The Power of Nonviolence
INSPIRATIONAL, 12 Oct 2015
When Ferdinand Marcos tried to rig elections to stay in power in the Philippines in 1986, two army units defected. He sent the rest of his army to crush them, but they were surrounded and protected by half a million unarmed civilians.
When a nun kneeled in front of a tank, prayed and did not move, the tank driver finally pulled back, because he just could not in good conscience crush a nun to death. If a soldier had tried to stop the tank by firing at it with a machine gun, the tank driver would hardly have stopped.
In the fall of 1989, when thousands of civilians held weekly demonstrations against the communist regime of the then German Democratic Republic in Leipzig, the police had orders to shoot at the demonstrators to disperse them.
The police waited for some pretext, like a stone thrown at them, or a Molotov cocktail, but the demonstrators remained absolutely nonviolent, and the police and army never fired. Soon the regime fell.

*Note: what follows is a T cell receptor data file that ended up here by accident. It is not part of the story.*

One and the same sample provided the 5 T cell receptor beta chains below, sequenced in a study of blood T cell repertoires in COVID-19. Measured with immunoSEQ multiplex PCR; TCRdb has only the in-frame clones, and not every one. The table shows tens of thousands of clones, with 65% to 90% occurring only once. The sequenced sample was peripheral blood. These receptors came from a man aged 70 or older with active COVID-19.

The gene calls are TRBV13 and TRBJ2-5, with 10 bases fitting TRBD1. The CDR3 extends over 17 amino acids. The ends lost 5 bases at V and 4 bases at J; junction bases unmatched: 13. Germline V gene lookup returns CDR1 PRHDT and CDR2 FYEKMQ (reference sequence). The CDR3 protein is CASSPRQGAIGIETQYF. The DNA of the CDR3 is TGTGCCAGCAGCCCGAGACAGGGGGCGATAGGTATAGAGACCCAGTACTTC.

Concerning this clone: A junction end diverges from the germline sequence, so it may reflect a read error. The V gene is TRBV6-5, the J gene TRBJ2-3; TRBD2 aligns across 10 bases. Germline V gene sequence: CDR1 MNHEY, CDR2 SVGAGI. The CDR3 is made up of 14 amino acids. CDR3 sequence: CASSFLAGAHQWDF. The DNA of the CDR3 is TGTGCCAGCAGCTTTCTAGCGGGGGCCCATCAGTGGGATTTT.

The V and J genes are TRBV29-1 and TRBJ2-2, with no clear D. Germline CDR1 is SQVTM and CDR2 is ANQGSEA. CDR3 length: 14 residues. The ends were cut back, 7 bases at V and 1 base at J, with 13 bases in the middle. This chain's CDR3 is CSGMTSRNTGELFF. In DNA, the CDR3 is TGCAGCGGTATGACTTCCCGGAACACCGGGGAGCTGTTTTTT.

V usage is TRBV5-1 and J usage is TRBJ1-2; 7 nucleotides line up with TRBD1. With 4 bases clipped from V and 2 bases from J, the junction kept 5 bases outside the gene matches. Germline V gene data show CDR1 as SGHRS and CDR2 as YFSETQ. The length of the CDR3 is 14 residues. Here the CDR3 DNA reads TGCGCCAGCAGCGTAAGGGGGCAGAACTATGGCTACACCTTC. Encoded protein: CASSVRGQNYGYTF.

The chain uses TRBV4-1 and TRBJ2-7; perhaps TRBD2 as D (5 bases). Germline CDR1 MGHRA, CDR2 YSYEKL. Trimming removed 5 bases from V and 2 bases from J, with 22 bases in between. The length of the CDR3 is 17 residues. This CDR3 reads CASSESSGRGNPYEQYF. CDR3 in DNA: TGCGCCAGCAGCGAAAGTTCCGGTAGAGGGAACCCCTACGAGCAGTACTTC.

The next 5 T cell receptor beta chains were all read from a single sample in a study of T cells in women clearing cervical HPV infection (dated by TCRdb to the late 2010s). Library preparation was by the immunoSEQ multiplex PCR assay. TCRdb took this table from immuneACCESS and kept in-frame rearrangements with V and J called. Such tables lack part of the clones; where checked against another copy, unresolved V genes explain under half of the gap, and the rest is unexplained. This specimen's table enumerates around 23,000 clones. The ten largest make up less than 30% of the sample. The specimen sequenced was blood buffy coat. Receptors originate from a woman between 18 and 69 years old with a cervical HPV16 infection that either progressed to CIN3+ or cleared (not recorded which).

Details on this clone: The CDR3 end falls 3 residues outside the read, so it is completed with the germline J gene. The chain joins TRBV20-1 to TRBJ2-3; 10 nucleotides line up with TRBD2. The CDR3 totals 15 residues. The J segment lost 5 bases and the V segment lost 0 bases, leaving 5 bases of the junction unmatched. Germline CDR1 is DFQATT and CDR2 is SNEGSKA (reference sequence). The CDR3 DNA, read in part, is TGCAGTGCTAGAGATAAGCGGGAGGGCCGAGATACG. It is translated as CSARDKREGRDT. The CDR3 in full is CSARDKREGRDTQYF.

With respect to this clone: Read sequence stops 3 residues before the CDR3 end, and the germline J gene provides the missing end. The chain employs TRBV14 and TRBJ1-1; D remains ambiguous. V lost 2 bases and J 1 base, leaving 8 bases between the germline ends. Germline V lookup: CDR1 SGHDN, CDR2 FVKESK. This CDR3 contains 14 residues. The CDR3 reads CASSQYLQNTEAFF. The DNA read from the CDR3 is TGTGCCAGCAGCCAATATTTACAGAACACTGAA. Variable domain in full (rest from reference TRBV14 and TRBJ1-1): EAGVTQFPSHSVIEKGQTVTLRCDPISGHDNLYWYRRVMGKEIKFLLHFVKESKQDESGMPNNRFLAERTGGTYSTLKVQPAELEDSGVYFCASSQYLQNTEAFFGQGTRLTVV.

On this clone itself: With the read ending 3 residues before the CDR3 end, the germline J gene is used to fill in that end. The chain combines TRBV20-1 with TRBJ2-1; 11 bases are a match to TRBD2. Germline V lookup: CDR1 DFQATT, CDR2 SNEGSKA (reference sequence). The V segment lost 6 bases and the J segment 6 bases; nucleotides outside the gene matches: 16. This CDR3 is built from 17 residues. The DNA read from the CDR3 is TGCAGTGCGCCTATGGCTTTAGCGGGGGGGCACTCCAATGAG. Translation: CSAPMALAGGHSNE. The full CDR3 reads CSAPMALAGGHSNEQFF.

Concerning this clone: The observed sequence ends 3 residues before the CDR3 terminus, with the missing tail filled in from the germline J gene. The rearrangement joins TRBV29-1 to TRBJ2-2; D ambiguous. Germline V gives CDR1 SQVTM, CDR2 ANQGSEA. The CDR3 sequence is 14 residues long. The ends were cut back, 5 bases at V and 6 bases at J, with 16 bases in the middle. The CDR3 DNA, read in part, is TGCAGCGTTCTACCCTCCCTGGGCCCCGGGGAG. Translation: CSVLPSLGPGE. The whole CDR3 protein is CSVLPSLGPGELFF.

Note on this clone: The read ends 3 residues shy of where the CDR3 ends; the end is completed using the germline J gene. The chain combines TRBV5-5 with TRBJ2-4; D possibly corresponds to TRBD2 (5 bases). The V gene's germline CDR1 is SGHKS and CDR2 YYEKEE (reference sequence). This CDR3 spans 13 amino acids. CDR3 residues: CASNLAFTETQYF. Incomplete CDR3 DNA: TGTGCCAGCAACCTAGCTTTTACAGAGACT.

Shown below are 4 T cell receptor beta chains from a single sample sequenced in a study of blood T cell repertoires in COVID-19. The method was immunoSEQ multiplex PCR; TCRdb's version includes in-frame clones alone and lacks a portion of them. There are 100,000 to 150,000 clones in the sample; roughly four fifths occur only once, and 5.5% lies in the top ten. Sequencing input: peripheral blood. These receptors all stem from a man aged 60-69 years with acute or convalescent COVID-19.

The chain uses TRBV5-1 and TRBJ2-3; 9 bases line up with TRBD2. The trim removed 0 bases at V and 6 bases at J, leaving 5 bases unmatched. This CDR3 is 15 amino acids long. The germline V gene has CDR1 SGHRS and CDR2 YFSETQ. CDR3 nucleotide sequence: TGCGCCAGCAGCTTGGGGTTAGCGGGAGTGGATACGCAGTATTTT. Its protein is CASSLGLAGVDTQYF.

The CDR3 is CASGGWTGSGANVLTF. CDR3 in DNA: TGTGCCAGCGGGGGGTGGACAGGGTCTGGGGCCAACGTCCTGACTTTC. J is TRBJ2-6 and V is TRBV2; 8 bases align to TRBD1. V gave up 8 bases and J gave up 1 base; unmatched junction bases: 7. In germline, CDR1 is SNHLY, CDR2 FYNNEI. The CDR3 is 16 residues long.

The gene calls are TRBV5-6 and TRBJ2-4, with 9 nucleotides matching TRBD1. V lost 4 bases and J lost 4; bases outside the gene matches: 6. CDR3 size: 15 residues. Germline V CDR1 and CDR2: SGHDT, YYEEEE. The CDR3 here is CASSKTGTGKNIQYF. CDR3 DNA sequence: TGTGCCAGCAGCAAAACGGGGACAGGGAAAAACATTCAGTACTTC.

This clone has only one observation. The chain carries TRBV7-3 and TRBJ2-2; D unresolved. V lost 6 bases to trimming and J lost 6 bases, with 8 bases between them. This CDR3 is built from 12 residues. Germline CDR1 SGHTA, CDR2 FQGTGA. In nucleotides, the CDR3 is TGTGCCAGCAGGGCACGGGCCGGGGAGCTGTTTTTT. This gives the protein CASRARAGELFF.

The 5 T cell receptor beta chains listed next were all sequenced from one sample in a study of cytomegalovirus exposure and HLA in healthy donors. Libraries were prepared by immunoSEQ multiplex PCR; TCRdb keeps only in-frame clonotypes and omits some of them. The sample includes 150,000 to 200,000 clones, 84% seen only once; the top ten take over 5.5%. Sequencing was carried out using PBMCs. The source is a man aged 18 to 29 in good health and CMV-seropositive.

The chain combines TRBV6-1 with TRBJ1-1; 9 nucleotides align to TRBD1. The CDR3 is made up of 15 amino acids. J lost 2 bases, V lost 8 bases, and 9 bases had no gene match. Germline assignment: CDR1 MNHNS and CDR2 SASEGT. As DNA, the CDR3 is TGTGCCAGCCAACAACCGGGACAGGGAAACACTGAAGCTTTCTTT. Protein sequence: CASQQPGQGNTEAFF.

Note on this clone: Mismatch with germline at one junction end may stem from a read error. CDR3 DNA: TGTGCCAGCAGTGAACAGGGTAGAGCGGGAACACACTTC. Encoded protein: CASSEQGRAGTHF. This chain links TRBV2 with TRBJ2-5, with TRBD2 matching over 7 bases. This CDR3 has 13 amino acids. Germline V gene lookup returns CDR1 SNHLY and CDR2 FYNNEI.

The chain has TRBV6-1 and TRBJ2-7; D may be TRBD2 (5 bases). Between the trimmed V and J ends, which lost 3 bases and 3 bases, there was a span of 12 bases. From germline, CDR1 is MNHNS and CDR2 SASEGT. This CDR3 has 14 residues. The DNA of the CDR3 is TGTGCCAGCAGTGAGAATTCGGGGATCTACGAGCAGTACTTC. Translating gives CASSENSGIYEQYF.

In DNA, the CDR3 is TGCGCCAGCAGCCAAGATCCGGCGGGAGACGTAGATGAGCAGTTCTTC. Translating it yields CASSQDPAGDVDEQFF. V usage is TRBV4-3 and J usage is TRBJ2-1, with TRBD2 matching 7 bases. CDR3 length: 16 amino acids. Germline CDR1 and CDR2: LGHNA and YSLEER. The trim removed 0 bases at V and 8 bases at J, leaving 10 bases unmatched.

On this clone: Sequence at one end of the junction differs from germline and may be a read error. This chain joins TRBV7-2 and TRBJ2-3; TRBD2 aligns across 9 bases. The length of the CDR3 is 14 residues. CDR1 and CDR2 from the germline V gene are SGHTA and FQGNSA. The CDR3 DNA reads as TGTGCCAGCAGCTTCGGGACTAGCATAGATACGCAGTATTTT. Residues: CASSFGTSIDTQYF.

Violent demonstrations would probably have been brutally suppressed.
Dietrich Fischer, born in 1941 in Münsingen, Switzerland, got a Licentiate in Mathematics from the University of Bern 1968 and his Ph.D. in Computer Science from New York University 1976. 1986-88 he was a MacArthur Fellow in International Peace and Security at Princeton University. He has taught mathematics, computer science, economics and peace studies at various universities and been a consultant to the United Nations.
This article originally appeared on Transcend Media Service (TMS) on 12 Oct 2015.
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